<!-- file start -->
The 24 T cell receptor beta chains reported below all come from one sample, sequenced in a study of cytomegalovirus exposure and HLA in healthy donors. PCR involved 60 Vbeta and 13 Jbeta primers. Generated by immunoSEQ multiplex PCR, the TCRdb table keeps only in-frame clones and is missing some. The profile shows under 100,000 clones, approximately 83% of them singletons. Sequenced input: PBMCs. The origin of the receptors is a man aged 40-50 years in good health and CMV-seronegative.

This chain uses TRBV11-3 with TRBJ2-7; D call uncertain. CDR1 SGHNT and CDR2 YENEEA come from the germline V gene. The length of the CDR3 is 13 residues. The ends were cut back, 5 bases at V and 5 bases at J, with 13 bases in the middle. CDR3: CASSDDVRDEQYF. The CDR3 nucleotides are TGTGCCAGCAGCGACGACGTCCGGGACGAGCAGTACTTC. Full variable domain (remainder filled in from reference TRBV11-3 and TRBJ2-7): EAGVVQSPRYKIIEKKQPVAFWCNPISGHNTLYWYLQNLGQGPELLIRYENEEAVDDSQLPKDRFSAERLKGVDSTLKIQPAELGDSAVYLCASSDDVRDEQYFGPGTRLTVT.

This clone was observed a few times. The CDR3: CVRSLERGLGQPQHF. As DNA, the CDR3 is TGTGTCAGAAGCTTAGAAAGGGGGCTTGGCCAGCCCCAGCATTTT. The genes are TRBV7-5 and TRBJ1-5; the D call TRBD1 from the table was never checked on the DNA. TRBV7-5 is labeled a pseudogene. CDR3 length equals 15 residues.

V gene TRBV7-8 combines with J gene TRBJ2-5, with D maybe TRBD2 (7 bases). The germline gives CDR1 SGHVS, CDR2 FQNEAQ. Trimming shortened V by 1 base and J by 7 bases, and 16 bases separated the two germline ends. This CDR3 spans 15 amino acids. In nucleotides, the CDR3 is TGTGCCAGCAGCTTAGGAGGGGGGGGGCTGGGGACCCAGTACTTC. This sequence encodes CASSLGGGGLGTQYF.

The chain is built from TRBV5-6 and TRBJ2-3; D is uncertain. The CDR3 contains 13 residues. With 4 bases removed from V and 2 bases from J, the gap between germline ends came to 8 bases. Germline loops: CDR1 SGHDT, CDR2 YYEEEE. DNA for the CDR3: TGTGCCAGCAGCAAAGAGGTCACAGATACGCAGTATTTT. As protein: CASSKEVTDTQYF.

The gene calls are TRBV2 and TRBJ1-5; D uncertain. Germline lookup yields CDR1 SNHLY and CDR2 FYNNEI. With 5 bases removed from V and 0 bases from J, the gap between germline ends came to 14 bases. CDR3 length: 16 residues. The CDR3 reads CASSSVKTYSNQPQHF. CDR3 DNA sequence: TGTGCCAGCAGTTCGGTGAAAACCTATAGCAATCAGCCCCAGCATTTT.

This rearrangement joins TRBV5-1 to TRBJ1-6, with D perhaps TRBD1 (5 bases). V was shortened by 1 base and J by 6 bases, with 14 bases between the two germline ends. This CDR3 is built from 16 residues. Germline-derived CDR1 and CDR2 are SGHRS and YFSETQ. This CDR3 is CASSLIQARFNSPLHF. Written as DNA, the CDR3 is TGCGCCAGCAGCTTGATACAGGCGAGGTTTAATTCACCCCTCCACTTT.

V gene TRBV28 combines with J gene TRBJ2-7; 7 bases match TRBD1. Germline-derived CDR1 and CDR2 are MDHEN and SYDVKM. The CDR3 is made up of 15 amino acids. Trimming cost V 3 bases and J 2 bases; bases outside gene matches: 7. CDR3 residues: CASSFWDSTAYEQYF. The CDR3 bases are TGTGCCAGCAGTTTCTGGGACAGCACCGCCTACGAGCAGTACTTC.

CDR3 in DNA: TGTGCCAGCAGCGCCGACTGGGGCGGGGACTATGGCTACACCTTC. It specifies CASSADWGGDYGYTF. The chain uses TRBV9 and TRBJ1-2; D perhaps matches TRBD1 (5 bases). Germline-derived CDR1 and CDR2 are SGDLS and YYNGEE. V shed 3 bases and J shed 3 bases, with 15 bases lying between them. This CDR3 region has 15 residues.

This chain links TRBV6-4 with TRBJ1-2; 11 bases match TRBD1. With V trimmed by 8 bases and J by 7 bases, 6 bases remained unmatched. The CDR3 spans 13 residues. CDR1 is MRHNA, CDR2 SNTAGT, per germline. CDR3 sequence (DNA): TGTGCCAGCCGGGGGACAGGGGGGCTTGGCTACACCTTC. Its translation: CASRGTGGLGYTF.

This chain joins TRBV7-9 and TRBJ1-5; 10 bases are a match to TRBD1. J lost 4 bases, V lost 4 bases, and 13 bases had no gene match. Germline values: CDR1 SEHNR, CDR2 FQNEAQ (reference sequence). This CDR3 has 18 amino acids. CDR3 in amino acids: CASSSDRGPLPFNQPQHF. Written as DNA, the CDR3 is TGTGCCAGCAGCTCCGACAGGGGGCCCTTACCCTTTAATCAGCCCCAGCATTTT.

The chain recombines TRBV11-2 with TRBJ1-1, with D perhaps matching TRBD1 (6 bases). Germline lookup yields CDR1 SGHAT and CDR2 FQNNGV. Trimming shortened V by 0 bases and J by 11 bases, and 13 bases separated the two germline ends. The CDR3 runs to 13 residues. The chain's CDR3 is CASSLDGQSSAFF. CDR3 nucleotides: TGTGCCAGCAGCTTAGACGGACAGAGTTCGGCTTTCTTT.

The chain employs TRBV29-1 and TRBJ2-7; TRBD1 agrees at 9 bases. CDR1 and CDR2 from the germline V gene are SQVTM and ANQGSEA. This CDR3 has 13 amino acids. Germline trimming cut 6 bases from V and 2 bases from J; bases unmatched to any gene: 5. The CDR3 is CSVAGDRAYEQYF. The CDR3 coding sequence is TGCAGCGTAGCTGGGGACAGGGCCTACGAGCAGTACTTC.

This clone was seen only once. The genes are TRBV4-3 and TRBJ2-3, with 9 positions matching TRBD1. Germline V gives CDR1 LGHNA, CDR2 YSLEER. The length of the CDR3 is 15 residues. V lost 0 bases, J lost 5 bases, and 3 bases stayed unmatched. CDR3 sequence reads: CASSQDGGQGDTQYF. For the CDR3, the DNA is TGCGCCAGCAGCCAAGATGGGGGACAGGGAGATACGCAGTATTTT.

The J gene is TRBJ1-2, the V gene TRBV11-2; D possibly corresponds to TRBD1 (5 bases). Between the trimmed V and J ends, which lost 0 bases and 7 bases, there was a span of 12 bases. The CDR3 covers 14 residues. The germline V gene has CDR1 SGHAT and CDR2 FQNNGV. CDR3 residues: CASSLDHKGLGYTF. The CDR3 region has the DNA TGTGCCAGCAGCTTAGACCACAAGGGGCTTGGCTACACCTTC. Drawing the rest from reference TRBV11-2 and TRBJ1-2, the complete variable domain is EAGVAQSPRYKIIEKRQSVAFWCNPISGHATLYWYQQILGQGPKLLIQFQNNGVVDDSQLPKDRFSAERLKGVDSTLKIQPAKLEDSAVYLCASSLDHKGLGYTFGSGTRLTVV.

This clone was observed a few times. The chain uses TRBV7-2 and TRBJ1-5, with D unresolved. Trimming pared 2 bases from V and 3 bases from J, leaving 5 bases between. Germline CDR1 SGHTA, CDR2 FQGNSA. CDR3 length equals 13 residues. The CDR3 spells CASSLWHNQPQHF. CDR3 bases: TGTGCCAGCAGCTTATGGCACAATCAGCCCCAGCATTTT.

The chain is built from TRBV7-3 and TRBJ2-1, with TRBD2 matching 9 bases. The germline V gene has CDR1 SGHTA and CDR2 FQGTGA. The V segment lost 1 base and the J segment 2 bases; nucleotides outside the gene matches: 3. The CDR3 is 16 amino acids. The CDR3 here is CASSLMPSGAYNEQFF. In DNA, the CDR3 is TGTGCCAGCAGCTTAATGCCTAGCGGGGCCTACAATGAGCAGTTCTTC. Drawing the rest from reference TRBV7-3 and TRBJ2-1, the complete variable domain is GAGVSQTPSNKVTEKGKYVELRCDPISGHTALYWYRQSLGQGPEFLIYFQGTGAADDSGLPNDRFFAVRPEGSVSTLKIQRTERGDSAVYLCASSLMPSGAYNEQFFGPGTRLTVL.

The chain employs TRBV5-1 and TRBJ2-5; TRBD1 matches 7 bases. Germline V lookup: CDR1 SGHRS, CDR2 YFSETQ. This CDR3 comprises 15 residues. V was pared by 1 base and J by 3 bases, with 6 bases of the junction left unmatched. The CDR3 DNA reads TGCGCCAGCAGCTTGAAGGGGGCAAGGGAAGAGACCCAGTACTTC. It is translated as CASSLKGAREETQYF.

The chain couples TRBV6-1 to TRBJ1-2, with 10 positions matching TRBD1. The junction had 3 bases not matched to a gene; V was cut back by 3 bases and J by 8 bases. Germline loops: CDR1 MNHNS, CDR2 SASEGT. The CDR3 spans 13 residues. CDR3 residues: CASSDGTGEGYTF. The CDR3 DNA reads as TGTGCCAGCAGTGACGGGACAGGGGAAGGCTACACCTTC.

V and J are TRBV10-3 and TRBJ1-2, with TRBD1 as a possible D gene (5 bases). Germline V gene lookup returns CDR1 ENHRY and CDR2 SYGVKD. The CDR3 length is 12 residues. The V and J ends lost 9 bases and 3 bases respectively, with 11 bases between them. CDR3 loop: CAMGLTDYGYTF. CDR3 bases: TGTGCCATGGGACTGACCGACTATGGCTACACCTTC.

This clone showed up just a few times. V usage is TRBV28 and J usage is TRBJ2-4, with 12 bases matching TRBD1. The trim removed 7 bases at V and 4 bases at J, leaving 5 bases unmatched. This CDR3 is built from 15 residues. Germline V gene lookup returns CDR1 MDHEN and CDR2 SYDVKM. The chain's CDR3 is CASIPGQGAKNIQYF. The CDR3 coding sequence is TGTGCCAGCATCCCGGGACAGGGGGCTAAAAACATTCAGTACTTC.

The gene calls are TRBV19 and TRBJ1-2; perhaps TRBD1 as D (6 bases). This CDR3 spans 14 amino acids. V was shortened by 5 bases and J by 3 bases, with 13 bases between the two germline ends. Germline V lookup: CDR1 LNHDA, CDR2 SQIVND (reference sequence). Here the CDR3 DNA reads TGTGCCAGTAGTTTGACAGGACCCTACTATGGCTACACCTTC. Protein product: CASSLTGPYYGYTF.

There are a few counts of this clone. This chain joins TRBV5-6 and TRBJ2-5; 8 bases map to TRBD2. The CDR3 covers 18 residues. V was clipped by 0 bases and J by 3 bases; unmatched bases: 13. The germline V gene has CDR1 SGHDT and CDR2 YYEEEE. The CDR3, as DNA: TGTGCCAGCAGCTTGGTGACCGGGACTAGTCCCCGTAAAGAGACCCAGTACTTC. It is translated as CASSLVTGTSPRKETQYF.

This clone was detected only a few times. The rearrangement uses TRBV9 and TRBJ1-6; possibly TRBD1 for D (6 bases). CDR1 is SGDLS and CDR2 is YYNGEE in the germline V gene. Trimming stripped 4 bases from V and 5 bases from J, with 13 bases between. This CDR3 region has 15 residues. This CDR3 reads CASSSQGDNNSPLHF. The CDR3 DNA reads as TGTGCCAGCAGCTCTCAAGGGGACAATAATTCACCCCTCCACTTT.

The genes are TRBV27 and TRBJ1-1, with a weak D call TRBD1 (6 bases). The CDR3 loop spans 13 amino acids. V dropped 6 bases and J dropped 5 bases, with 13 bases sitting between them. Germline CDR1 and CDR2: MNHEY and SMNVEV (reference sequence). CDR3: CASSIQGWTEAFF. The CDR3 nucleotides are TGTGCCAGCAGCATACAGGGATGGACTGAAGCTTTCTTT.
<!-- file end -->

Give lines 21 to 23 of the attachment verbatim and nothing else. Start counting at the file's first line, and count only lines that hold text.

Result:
This clone showed up just a few times. V usage is TRBV28 and J usage is TRBJ2-4, with 12 bases matching TRBD1. The trim removed 7 bases at V and 4 bases at J, leaving 5 bases unmatched. This CDR3 is built from 15 residues. Germline V gene lookup returns CDR1 MDHEN and CDR2 SYDVKM. The chain's CDR3 is CASIPGQGAKNIQYF. The CDR3 coding sequence is TGTGCCAGCATCCCGGGACAGGGGGCTAAAAACATTCAGTACTTC.

The gene calls are TRBV19 and TRBJ1-2; perhaps TRBD1 as D (6 bases). This CDR3 spans 14 amino acids. V was shortened by 5 bases and J by 3 bases, with 13 bases between the two germline ends. Germline V lookup: CDR1 LNHDA, CDR2 SQIVND (reference sequence). Here the CDR3 DNA reads TGTGCCAGTAGTTTGACAGGACCCTACTATGGCTACACCTTC. Protein product: CASSLTGPYYGYTF.

There are a few counts of this clone. This chain joins TRBV5-6 and TRBJ2-5; 8 bases map to TRBD2. The CDR3 covers 18 residues. V was clipped by 0 bases and J by 3 bases; unmatched bases: 13. The germline V gene has CDR1 SGHDT and CDR2 YYEEEE. The CDR3, as DNA: TGTGCCAGCAGCTTGGTGACCGGGACTAGTCCCCGTAAAGAGACCCAGTACTTC. It is translated as CASSLVTGTSPRKETQYF.